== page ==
What size brad nails for chair rail?

  • By: Sam Shaw
  • Date: August 13, 2021
  • Time to read: 4 min.

What size brad nails for chair rail?

The typical size of brad nails for chair rail is 3-1/2″, although there are larger and smaller sizes. Nails for chair rails should be large enough that they do not split the wood as they are driven in. A nail that has a round shank is recommended so that it will penetrate deeply into the wood. Brad nails also typically have a large head so that they stand out from the wood.

In my experience, I have seen that clients are often confused about what size and type of brad nails should be used for chair rail. They ask if the nails need to be driven in deep, or if they can just “touch” the surface of the wood.

The answer is that it doesn’t matter how far into the wood you drive them. If you use a 22 gauge, pneumatic finish nailer, with 1-1/2″ long brads, it will take several thousand pounds of pressure to drive those nails all the way into a piece of oak (assuming Oak is over 8% moisture content). But it only takes 150 lbs to drive a 3″ #4 round shank nail into Oak, and only 45 lbs to drive a 3-1/2″ brad nail into oak.

But you want the nails to stay where they are driven so that they don’t pop out of the wood when you are installing new flooring or baseboards in the rooms below them.

A useful tip for any size of brad nail: Use Sequential Tip Set (STS)

If possible, it is good practice to use a nail gun with a sequential tip set (STS) – which means that if you pull back the trigger on your gun for another shot, there is no exposed sharp point on your brad’s head – it has already retracted under the nose of the tool. This greatly reduces any risk of puncturing anything as you make finishing passes around trim work.

However, STS guns cost about twice as much as standard finish nailers, so if you’re looking for a lower-cost solution, it is possible to hang your trim work without STS guns.

In this case, make sure that when you are shooting nails into trim pieces or chair rail that your gun’s nose piece (the part of the nail tip that sticks out) does not contact any baseboards where they overlap each other. You might have to take a few passes around the room getting used to how far away from the wall you need to stand.

Always use appropriate tools to drive nails.
Always use appropriate tools to drive nails.

How do you drive any size of brad nails?

Another consideration is: How do I drive these nails? If you use a pneumatic finishing nailer with a sequential tip set (STS), then there should be no exposed sharp points on the head of the nails that you are driving.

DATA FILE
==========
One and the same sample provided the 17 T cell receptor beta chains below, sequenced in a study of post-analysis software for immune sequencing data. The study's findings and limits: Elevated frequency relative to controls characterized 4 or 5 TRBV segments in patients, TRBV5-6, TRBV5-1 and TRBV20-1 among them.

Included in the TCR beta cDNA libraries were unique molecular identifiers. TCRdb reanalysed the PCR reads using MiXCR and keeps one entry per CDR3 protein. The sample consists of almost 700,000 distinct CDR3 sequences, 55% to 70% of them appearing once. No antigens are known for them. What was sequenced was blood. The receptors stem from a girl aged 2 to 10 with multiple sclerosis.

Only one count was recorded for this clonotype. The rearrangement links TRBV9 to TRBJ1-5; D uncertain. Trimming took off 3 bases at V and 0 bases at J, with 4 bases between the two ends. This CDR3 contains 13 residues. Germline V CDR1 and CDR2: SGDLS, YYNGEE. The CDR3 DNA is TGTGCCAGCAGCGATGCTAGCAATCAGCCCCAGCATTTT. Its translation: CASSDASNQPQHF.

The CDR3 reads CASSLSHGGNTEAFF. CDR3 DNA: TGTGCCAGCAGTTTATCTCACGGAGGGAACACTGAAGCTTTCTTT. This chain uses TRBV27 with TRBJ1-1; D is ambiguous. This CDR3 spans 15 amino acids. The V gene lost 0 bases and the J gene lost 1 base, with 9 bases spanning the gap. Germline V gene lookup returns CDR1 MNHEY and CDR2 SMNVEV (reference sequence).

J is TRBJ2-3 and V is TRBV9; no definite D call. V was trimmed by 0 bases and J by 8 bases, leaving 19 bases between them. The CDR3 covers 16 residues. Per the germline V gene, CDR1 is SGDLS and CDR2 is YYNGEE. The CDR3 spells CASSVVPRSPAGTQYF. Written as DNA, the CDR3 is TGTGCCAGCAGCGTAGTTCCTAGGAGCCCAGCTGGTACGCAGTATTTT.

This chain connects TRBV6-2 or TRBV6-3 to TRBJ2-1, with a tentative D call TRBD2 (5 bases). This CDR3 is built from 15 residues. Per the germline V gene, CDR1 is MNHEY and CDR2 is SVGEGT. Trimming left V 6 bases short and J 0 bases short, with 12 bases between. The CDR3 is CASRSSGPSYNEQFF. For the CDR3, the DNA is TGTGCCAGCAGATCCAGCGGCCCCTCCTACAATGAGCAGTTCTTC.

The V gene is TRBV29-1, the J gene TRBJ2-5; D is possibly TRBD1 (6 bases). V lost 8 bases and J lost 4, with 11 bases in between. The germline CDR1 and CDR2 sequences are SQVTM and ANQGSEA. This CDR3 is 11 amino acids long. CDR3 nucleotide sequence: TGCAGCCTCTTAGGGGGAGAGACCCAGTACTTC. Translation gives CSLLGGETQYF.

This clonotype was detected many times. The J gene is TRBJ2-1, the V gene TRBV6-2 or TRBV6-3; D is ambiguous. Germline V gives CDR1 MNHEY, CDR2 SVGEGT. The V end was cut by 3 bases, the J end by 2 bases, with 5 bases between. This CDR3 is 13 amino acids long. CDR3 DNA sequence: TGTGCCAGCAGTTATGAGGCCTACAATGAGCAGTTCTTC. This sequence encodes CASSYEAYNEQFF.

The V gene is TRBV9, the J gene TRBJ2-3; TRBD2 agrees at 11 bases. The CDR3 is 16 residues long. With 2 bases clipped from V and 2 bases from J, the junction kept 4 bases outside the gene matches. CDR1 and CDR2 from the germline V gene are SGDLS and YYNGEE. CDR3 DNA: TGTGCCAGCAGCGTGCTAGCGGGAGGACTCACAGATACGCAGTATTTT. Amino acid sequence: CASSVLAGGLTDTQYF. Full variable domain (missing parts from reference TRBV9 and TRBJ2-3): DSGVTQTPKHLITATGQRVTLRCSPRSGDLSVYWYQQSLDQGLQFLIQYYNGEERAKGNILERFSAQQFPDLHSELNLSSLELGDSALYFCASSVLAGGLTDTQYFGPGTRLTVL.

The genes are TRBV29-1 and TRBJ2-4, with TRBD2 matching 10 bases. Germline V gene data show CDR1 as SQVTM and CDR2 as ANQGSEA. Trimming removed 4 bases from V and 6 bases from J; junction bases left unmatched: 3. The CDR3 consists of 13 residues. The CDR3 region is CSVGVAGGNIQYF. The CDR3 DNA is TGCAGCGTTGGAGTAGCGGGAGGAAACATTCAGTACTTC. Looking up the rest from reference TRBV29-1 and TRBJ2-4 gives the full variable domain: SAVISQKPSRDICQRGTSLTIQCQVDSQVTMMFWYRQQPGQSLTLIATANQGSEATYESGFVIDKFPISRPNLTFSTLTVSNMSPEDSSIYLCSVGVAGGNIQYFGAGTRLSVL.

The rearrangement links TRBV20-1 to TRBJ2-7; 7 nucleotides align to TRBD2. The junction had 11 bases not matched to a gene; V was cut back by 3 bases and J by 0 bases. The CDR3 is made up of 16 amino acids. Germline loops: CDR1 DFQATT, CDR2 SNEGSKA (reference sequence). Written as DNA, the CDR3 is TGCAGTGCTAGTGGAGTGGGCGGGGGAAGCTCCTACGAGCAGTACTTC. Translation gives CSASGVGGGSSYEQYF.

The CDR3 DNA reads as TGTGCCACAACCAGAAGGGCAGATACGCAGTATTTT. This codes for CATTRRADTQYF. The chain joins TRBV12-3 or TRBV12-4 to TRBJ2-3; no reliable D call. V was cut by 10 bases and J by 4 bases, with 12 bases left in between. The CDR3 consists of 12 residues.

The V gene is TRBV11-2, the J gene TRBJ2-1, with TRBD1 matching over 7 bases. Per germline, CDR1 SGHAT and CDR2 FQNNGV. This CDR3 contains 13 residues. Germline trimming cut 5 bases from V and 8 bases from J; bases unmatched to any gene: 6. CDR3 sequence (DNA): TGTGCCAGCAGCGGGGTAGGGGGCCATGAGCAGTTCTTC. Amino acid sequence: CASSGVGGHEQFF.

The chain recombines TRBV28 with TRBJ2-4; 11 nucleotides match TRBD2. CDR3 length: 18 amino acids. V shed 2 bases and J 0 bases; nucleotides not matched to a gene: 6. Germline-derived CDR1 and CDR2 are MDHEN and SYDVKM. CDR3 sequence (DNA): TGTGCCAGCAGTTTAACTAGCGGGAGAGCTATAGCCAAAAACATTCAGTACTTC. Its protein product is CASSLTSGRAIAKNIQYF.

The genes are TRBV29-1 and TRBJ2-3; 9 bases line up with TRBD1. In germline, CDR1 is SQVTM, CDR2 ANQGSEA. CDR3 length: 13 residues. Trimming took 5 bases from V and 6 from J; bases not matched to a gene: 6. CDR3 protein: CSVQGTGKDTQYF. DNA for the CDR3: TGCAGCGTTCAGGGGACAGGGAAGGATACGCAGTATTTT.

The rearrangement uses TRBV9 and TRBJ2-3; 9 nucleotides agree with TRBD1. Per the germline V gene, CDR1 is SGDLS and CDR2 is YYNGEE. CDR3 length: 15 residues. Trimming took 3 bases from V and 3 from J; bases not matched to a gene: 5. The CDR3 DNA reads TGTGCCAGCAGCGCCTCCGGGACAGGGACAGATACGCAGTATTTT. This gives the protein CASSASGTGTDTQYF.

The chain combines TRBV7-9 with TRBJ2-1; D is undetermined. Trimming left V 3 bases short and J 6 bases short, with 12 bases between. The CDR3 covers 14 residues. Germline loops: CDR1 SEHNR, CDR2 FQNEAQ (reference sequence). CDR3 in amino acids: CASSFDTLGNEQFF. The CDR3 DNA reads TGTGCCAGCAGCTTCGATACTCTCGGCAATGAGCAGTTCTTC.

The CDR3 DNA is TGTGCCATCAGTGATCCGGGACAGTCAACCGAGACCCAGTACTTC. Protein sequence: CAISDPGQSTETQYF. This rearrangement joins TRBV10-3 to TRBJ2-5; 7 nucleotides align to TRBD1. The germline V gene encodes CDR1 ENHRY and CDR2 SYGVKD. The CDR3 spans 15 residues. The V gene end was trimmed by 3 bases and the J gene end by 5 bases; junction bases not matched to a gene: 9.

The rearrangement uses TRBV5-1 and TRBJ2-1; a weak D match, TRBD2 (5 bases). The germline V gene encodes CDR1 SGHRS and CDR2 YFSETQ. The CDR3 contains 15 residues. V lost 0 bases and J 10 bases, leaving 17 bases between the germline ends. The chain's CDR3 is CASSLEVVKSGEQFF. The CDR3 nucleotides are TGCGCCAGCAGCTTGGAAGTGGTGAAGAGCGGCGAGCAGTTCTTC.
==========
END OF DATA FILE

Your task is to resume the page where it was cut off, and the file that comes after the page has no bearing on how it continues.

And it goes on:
When you are shooting chairs rails with a pneumatic nailer, your nose piece stays out of contact with the edge of baseboards that overlap one another and does not come in contact with any wood trim or moldings – unless they have been “cut-in” all the way around. I don’t even know how to shoot nails this way so I had someone from my crew explain it to me:

What you do is use a finish nailer like this Senco #2 Carpenter’s Nailer. You hook up the straight air hose to an outlet that will deliver 90 lbs/hr air pressure. Then you start at one end of the room and begin driving nails into each piece of chair rail as close together as you can.

If you have a piece of trim/molding that overlaps the baseboard next to it, and there is no room to shoot your nails in between them, then you will need to lay it on its side (you will leave at least 1/2″ space on the bottom).

Note: You don’t want to use this method if you are shooting into the oak – too many knots and wormholes. But if your trim work is made of pine or poplar, or Baltic birch, then this approach should be just fine.

Once all the nails are driven in about 1-1/4″ deep into each piece of chair rail and trimmed off by hand with a nub roller (or pinner), then you can use a nail set to drive them another 1/4″ into the wood. This will give you a full 1-1/2″ depth on each piece of trim work and should make it more difficult for someone trying to remove it with a crowbar if they don’t have an air hammer.

Some people play around with nails, nail guns, and nailsets – I like getting stuff done! For this reason, I prefer pneumatic trim guns which require very little skill or finesse. But that’s just me!

A precaution

One final note: Don’t try to save money by using 3/4″ #8 round shank finish nails instead of brad nails. The larger diameter nails, in my opinion, look terrible when used as trim work.

Final thoughts

I hope this helps you get started on your next project! The way I look at it is: If you’re going to do something, do it right so that you don’t have to go back and redo it. This approach can save you a whole lot of time, aggravation, and money in the long run!

If there are any questions about this article or anything else related to home improvement projects – feel free to write to me!

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